Definition | df-cnv 4547* | Define the converse of a class. Definition 9.12 of [Quine] p. 64. The converse of a binary relation swaps its arguments, i.e., if 𝐴 ∈ V and 𝐵 ∈ V then (𝐴^{◡}𝑅𝐵 ↔ 𝐵𝑅𝐴), as proven in brcnv 4722 (see df-br 3930 and df-rel 4546 for more on relations). For example, ^{◡} { ⟨ 2 , 6 ⟩, ⟨ 3 , 9 ⟩ } = { ⟨ 6 , 2 ⟩, ⟨ 9 , 3 ⟩ } . We use Quine's breve accent (smile) notation. Like Quine, we use it as a prefix, which eliminates the need for parentheses. Many authors use the postfix superscript "to the minus one." "Converse" is Quine's terminology; some authors call it "inverse," especially when the argument is a function. (Contributed by NM, 4-Jul-1994.) |
⊢ ^{◡}𝐴 = {⟨𝑥, 𝑦⟩ ∣ 𝑦𝐴𝑥} | ||
Definition | df-co 4548* | Define the composition of two classes. Definition 6.6(3) of [TakeutiZaring] p. 24. Note that Definition 7 of [Suppes] p. 63 reverses 𝐴 and 𝐵, uses a slash instead of ∘, and calls the operation "relative product." (Contributed by NM, 4-Jul-1994.) |
⊢ (𝐴 ∘ 𝐵) = {⟨𝑥, 𝑦⟩ ∣ ∃𝑧(𝑥𝐵𝑧 ∧ 𝑧𝐴𝑦)} | ||
Definition | df-dm 4549* | Define the domain of a class. Definition 3 of [Suppes] p. 59. For example, F = { ⟨ 2 , 6 ⟩, ⟨ 3 , 9 ⟩ } → dom F = { 2 , 3 } . Contrast with range (defined in df-rn 4550). For alternate definitions see dfdm2 5073, dfdm3 4726, and dfdm4 4731. The notation "dom " is used by Enderton; other authors sometimes use script D. (Contributed by NM, 1-Aug-1994.) |
⊢ dom 𝐴 = {𝑥 ∣ ∃𝑦 𝑥𝐴𝑦} | ||
Definition | df-rn 4550 | Define the range of a class. For example, F = { ⟨ 2 , 6 ⟩, ⟨ 3 , 9 ⟩ } -> ran F = { 6 , 9 } . Contrast with domain (defined in df-dm 4549). For alternate definitions, see dfrn2 4727, dfrn3 4728, and dfrn4 4999. The notation "ran " is used by Enderton; other authors sometimes use script R or script W. (Contributed by NM, 1-Aug-1994.) |
⊢ ran 𝐴 = dom ^{◡}𝐴 | ||
Definition | df-res 4551 | Define the restriction of a class. Definition 6.6(1) of [TakeutiZaring] p. 24. For example ( F = { ⟨ 2 , 6 ⟩, ⟨ 3 , 9 ⟩ } ∧ B = { 1 , 2 } ) -> ( F ↾ B ) = { ⟨ 2 , 6 ⟩ } . (Contributed by NM, 2-Aug-1994.) |
⊢ (𝐴 ↾ 𝐵) = (𝐴 ∩ (𝐵 × V)) | ||
Definition | df-ima 4552 | Define the image of a class (as restricted by another class). Definition 6.6(2) of [TakeutiZaring] p. 24. For example, ( F = { ⟨ 2 , 6 ⟩, ⟨ 3 , 9 ⟩ } /\ B = { 1 , 2 } ) -> ( F “ B ) = { 6 } . Contrast with restriction (df-res 4551) and range (df-rn 4550). For an alternate definition, see dfima2 4883. (Contributed by NM, 2-Aug-1994.) |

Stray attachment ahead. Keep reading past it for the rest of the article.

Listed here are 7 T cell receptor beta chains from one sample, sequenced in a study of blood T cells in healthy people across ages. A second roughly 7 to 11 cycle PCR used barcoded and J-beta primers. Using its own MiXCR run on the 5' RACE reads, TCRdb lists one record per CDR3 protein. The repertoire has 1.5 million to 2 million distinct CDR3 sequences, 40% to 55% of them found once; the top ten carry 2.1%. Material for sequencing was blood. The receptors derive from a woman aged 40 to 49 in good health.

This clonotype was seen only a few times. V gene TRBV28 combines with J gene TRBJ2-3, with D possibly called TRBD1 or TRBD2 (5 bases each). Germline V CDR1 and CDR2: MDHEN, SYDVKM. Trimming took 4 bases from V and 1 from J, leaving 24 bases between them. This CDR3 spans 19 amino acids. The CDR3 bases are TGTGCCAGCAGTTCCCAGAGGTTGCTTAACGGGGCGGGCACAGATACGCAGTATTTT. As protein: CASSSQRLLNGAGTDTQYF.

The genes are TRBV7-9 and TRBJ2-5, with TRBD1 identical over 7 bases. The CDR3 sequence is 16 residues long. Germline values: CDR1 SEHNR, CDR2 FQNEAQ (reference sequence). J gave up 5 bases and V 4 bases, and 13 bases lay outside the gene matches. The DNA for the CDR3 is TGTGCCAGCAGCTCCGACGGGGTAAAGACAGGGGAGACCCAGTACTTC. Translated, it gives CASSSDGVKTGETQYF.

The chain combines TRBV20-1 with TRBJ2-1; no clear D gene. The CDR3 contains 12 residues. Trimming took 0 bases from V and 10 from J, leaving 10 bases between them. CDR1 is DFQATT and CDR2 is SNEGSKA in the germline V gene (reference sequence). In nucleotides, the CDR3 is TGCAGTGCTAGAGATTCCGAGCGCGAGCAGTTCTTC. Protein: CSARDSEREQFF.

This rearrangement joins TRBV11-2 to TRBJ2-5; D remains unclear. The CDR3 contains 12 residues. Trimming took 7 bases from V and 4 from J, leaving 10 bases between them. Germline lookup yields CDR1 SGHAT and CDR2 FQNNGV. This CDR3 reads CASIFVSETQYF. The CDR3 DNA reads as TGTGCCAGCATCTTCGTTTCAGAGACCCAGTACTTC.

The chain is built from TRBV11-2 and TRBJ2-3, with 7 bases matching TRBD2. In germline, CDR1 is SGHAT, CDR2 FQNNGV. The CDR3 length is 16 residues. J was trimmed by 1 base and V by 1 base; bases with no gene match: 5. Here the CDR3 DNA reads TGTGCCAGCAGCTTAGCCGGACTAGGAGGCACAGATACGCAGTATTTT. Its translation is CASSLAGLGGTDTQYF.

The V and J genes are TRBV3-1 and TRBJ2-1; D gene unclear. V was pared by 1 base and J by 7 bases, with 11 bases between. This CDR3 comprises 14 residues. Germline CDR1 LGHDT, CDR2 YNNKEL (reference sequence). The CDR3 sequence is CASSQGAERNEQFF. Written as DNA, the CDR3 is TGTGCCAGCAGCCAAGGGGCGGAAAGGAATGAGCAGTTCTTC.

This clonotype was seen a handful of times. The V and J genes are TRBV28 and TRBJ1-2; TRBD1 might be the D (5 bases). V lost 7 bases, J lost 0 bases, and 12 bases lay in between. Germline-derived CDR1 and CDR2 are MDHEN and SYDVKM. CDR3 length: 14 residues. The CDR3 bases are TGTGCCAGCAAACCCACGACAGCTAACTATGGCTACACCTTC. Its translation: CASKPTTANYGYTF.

⊢ (𝐴 “ 𝐵) = ran (𝐴 ↾ 𝐵) | ||
Theorem | xpeq1 4553 | Equality theorem for cross product. (Contributed by NM, 4-Jul-1994.) |
⊢ (𝐴 = 𝐵 → (𝐴 × 𝐶) = (𝐵 × 𝐶)) | ||
Theorem | xpeq2 4554 | Equality theorem for cross product. (Contributed by NM, 5-Jul-1994.) |
⊢ (𝐴 = 𝐵 → (𝐶 × 𝐴) = (𝐶 × 𝐵)) | ||
Theorem | elxpi 4555* | Membership in a cross product. Uses fewer axioms than elxp 4556. (Contributed by NM, 4-Jul-1994.) |
⊢ (𝐴 ∈ (𝐵 × 𝐶) → ∃𝑥∃𝑦(𝐴 = ⟨𝑥, 𝑦⟩ ∧ (𝑥 ∈ 𝐵 ∧ 𝑦 ∈ 𝐶))) | ||
Theorem | elxp 4556* | Membership in a cross product. (Contributed by NM, 4-Jul-1994.) |
⊢ (𝐴 ∈ (𝐵 × 𝐶) ↔ ∃𝑥∃𝑦(𝐴 = ⟨𝑥, 𝑦⟩ ∧ (𝑥 ∈ 𝐵 ∧ 𝑦 ∈ 𝐶))) | ||
Theorem | elxp2 4557* | Membership in a cross product. (Contributed by NM, 23-Feb-2004.) |
⊢ (𝐴 ∈ (𝐵 × 𝐶) ↔ ∃𝑥 ∈ 𝐵 ∃𝑦 ∈ 𝐶 𝐴 = ⟨𝑥, 𝑦⟩) | ||
Theorem | xpeq12 4558 | Equality theorem for cross product. (Contributed by FL, 31-Aug-2009.) |
⊢ ((𝐴 = 𝐵 ∧ 𝐶 = 𝐷) → (𝐴 × 𝐶) = (𝐵 × 𝐷)) | ||
Theorem | xpeq1i 4559 | Equality inference for cross product. (Contributed by NM, 21-Dec-2008.) |
⊢ 𝐴 = 𝐵 ⇒ ⊢ (𝐴 × 𝐶) = (𝐵 × 𝐶) | ||
Theorem | xpeq2i 4560 | Equality inference for cross product. (Contributed by NM, 21-Dec-2008.) |
⊢ 𝐴 = 𝐵 ⇒ ⊢ (𝐶 × 𝐴) = (𝐶 × 𝐵) | ||
Theorem | xpeq12i 4561 | Equality inference for cross product. (Contributed by FL, 31-Aug-2009.) |
⊢ 𝐴 = 𝐵 & ⊢ 𝐶 = 𝐷 ⇒ ⊢ (𝐴 × 𝐶) = (𝐵 × 𝐷) | ||
Theorem | xpeq1d 4562 | Equality deduction for cross product. (Contributed by Jeff Madsen, 17-Jun-2010.) |
⊢ (𝜑 → 𝐴 = 𝐵) ⇒ ⊢ (𝜑 → (𝐴 × 𝐶) = (𝐵 × 𝐶)) | ||
Theorem | xpeq2d 4563 | Equality deduction for cross product. (Contributed by Jeff Madsen, 17-Jun-2010.) |
⊢ (𝜑 → 𝐴 = 𝐵) ⇒ ⊢ (𝜑 → (𝐶 × 𝐴) = (𝐶 × 𝐵)) | ||
Theorem | xpeq12d 4564 | Equality deduction for Cartesian product. (Contributed by NM, 8-Dec-2013.) |
⊢ (𝜑 → 𝐴 = 𝐵) & ⊢ (𝜑 → 𝐶 = 𝐷) ⇒ ⊢ (𝜑 → (𝐴 × 𝐶) = (𝐵 × 𝐷)) | ||
Theorem | sqxpeqd 4565 | Equality deduction for a Cartesian square, see Wikipedia "Cartesian product", https://en.wikipedia.org/wiki/Cartesian_product#n-ary_Cartesian_power. (Contributed by AV, 13-Jan-2020.) |
⊢ (𝜑 → 𝐴 = 𝐵) ⇒ ⊢ (𝜑 → (𝐴 × 𝐴) = (𝐵 × 𝐵)) | ||
Theorem | nfxp 4566 | Bound-variable hypothesis builder for cross product. (Contributed by NM, 15-Sep-2003.) (Revised by Mario Carneiro, 15-Oct-2016.) |
⊢ Ⅎ𝑥𝐴 & ⊢ Ⅎ𝑥𝐵 ⇒ ⊢ Ⅎ𝑥(𝐴 × 𝐵) | ||
Theorem | 0nelxp 4567 | The empty set is not a member of a cross product. (Contributed by NM, 2-May-1996.) (Revised by Mario Carneiro, 26-Apr-2015.) |
⊢ ¬ ∅ ∈ (𝐴 × 𝐵) | ||
Theorem | 0nelelxp 4568 | A member of a cross product (ordered pair) doesn't contain the empty set. (Contributed by NM, 15-Dec-2008.) |
⊢ (𝐶 ∈ (𝐴 × 𝐵) → ¬ ∅ ∈ 𝐶) | ||
Theorem | opelxp 4569 | Ordered pair membership in a cross product. (Contributed by NM, 15-Nov-1994.) (Proof shortened by Andrew Salmon, 12-Aug-2011.) (Revised by Mario Carneiro, 26-Apr-2015.) |
⊢ (⟨𝐴, 𝐵⟩ ∈ (𝐶 × 𝐷) ↔ (𝐴 ∈ 𝐶 ∧ 𝐵 ∈ 𝐷)) | ||
Theorem | brxp 4570 | Binary relation on a cross product. (Contributed by NM, 22-Apr-2004.) |
⊢ (𝐴(𝐶 × 𝐷)𝐵 ↔ (𝐴 ∈ 𝐶 ∧ 𝐵 ∈ 𝐷)) | ||
Theorem | opelxpi 4571 | Ordered pair membership in a cross product (implication). (Contributed by NM, 28-May-1995.) |
⊢ ((𝐴 ∈ 𝐶 ∧ 𝐵 ∈ 𝐷) → ⟨𝐴, 𝐵⟩ ∈ (𝐶 × 𝐷)) | ||
Theorem | opelxpd 4572 | Ordered pair membership in a Cartesian product, deduction form. (Contributed by Glauco Siliprandi, 3-Mar-2021.) |
⊢ (𝜑 → 𝐴 ∈ 𝐶) & ⊢ (𝜑 → 𝐵 ∈ 𝐷) ⇒ ⊢ (𝜑 → ⟨𝐴, 𝐵⟩ ∈ (𝐶 × 𝐷)) | ||